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When it comes to women in politics, is Rhode Island an outlier?

With Gina Raimondo's likely run for governor, the role of women in Rhode Island politics will soon come into focus.

The state has a poor record of electing women to high office. Rhode Island and Maine are the only two New England states yet to see a woman in the governor's office. And the Ocean State is the only one in the region that has failed to elect a woman either governor or US Senator.

The failure to elect women to the state's most powerful posts matters. But is Rhode Island, as a whole, as much as an outlier as it might appear? The state's record of electing women to the state legislature suggests not. This year, the General Assembly is 27 percent female - slightly better than the nationwide average of 24 percent.

And female representation has climbed pretty steadily over the last eight years. In 2005, women made up 17 percent of the legislature.

Still, the climb to 27 percent is something of a reversion to form; in 1997 and 1998, women made up 26 percent of the General Assembly.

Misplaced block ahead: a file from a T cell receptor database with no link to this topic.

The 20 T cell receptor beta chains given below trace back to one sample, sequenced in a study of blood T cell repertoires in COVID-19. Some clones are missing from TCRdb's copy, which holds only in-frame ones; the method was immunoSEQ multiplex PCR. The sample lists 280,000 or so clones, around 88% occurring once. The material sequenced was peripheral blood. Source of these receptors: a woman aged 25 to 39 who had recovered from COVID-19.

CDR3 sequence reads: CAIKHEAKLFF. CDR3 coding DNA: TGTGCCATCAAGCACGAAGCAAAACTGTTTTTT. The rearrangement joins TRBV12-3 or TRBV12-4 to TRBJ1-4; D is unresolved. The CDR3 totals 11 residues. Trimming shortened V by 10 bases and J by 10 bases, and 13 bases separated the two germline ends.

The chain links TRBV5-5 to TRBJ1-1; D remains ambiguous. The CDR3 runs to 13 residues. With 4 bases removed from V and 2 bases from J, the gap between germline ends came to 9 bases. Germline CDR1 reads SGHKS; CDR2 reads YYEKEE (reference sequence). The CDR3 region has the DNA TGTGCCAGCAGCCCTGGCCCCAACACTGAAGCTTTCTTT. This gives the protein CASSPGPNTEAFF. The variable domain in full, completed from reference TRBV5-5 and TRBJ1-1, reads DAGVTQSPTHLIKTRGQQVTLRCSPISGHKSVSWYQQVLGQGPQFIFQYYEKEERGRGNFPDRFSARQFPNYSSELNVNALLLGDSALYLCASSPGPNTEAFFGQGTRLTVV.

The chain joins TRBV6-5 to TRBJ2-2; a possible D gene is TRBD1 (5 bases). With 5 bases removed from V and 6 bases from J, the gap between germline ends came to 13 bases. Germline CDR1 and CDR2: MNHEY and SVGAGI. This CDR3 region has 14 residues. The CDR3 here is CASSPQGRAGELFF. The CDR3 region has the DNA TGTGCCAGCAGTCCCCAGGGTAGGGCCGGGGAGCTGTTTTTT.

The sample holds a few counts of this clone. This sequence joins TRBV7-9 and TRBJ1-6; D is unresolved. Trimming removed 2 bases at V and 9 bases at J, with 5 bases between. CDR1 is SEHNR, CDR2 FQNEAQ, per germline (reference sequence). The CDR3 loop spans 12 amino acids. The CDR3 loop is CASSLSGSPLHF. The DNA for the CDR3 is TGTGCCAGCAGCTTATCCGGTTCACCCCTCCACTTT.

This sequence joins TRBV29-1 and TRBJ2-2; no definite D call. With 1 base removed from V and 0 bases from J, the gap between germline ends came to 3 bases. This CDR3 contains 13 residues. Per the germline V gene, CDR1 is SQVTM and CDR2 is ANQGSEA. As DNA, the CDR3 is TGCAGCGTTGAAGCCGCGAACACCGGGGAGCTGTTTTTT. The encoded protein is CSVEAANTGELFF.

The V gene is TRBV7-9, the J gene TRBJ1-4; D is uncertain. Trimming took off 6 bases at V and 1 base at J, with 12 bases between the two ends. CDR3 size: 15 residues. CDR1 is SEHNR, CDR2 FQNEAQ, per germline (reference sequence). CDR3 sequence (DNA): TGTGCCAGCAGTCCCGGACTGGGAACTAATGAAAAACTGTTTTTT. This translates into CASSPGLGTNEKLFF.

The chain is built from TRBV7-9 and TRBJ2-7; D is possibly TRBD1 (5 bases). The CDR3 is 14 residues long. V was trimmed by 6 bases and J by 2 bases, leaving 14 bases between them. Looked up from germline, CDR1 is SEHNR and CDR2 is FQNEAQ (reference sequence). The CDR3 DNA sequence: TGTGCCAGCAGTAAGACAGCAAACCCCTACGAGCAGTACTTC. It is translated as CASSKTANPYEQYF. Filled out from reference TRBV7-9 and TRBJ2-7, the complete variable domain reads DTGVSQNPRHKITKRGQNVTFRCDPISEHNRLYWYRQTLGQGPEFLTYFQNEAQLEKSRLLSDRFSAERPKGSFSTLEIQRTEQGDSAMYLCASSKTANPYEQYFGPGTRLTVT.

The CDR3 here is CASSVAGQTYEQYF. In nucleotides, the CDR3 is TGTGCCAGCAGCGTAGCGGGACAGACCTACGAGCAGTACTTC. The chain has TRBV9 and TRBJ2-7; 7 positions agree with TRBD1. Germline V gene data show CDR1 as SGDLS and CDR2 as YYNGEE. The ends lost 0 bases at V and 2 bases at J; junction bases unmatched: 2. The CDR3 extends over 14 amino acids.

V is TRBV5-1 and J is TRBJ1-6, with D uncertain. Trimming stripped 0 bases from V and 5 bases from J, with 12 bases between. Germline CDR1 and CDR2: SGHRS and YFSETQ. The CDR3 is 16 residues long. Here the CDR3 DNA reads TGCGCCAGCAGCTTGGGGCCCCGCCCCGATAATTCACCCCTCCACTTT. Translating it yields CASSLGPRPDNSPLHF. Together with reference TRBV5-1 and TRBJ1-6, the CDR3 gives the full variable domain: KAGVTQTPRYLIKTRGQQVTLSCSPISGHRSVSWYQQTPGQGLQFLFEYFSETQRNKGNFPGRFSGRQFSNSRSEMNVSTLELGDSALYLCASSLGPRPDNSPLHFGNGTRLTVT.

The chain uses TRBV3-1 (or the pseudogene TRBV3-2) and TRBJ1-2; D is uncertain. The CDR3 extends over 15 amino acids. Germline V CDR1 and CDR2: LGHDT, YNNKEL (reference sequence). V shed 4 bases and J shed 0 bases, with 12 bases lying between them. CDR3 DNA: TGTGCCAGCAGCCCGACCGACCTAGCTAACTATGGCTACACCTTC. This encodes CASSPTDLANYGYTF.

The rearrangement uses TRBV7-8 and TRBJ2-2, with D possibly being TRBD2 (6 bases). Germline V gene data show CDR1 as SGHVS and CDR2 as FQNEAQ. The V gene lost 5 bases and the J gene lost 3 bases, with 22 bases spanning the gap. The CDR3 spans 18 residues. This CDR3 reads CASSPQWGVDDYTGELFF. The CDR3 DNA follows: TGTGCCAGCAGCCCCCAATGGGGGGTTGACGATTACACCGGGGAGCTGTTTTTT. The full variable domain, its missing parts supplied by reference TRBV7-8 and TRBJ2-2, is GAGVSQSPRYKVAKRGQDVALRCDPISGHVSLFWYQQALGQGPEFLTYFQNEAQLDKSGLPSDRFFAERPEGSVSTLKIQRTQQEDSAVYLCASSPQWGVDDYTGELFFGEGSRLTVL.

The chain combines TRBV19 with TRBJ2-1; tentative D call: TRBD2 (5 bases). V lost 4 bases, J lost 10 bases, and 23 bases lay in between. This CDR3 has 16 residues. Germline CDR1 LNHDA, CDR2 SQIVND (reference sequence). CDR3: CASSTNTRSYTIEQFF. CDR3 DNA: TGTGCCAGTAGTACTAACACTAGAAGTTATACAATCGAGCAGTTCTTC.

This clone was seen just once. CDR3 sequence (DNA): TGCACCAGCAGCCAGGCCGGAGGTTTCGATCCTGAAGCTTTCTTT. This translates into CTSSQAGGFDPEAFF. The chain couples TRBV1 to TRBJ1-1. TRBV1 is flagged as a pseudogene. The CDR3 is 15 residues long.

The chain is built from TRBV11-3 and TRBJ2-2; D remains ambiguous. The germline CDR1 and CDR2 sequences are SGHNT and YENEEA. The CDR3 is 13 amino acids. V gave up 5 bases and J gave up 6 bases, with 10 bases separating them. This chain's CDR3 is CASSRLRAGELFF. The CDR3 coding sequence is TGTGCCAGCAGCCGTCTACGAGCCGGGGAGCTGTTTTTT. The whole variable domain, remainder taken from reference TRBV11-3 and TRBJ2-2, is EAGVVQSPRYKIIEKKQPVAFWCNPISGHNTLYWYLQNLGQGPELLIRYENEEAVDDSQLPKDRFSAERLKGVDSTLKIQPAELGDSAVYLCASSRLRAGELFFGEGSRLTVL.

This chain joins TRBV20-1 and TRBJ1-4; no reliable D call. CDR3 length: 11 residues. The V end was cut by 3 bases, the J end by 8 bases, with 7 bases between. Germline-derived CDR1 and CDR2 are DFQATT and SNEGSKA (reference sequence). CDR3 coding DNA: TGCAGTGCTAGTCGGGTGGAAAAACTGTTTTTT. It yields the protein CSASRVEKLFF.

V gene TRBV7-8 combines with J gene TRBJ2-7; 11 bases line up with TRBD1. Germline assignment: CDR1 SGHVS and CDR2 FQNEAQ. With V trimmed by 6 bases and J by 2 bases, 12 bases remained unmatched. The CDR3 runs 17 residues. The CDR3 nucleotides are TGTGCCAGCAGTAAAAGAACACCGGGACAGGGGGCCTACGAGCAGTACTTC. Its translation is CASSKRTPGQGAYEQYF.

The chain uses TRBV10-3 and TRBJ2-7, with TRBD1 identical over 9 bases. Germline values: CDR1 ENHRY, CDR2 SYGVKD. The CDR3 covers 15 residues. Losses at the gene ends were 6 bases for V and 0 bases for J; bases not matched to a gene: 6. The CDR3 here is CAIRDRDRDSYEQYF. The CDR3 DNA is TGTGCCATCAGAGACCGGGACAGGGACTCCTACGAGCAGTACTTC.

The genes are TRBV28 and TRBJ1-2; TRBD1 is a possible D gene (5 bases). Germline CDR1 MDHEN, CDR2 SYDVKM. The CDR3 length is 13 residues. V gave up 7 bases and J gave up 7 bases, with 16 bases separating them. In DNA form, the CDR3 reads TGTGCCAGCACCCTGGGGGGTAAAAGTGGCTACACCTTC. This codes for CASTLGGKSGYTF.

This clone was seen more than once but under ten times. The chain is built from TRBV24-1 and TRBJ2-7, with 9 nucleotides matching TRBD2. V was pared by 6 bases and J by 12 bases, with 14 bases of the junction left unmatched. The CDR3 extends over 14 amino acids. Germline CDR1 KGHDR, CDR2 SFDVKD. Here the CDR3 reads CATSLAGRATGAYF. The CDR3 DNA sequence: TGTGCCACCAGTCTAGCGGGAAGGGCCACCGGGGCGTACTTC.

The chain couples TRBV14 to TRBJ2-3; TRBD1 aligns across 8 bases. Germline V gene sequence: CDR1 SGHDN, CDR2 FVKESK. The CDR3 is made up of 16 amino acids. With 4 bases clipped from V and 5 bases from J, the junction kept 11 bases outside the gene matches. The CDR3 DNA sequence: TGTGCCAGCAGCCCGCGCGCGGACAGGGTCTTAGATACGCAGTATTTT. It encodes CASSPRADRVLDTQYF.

Year     State Rank     Total Women/Total Legislature     %Total Women

2013            17                             31/113                                  27.4%

2012            18                             29/113                                  25.7%

2011            20                             29/113                                  25.7%

2010            30                             25/113                                  22.1%

2009            29                             25/113                                  22.1%

2008            33                             22/113                                  19.5%

2007            31                             22/113                                  19.5%

2006            40                             19/113                                  16.8%

2005            37                             19/113                                  16.8%

2004            31                             23/113                                  20.4%

2003            32                             22/1113                                19.5%

Source: Center for American Women and Politics, Rutgers University

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